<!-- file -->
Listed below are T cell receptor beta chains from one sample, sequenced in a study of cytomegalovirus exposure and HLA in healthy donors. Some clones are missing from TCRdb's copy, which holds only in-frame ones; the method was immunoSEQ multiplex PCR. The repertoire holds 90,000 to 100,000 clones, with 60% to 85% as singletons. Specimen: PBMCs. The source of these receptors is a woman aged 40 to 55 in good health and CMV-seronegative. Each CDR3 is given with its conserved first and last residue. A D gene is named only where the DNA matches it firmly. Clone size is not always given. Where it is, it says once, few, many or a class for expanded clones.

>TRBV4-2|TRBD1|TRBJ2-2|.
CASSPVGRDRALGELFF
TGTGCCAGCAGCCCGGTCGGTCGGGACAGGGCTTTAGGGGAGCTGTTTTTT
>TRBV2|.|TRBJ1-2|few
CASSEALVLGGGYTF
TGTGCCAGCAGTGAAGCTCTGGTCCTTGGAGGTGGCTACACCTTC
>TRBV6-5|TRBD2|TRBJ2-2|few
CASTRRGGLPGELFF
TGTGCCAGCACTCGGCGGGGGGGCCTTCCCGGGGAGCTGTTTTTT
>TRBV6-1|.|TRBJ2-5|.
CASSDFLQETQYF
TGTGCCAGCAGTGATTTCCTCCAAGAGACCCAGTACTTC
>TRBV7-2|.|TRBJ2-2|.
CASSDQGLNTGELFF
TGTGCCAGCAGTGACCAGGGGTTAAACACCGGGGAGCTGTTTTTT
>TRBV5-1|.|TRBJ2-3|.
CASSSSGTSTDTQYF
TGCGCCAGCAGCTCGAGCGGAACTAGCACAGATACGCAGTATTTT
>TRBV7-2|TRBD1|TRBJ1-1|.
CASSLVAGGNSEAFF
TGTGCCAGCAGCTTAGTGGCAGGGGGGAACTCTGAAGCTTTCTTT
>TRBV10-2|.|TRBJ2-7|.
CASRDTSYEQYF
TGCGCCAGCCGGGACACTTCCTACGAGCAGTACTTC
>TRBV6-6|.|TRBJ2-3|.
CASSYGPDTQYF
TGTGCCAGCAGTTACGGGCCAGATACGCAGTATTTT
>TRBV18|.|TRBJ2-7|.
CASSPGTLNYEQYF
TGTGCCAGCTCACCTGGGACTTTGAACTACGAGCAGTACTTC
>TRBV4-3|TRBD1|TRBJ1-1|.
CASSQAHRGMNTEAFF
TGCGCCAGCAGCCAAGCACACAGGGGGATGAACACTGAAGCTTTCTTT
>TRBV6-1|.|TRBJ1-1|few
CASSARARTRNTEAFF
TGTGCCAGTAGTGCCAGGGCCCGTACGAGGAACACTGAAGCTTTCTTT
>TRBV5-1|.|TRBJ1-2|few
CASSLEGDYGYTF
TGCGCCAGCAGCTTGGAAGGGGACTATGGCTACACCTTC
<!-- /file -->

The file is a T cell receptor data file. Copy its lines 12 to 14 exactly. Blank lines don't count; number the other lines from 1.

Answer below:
CASSDFLQETQYF
TGTGCCAGCAGTGATTTCCTCCAAGAGACCCAGTACTTC
>TRBV7-2|.|TRBJ2-2|.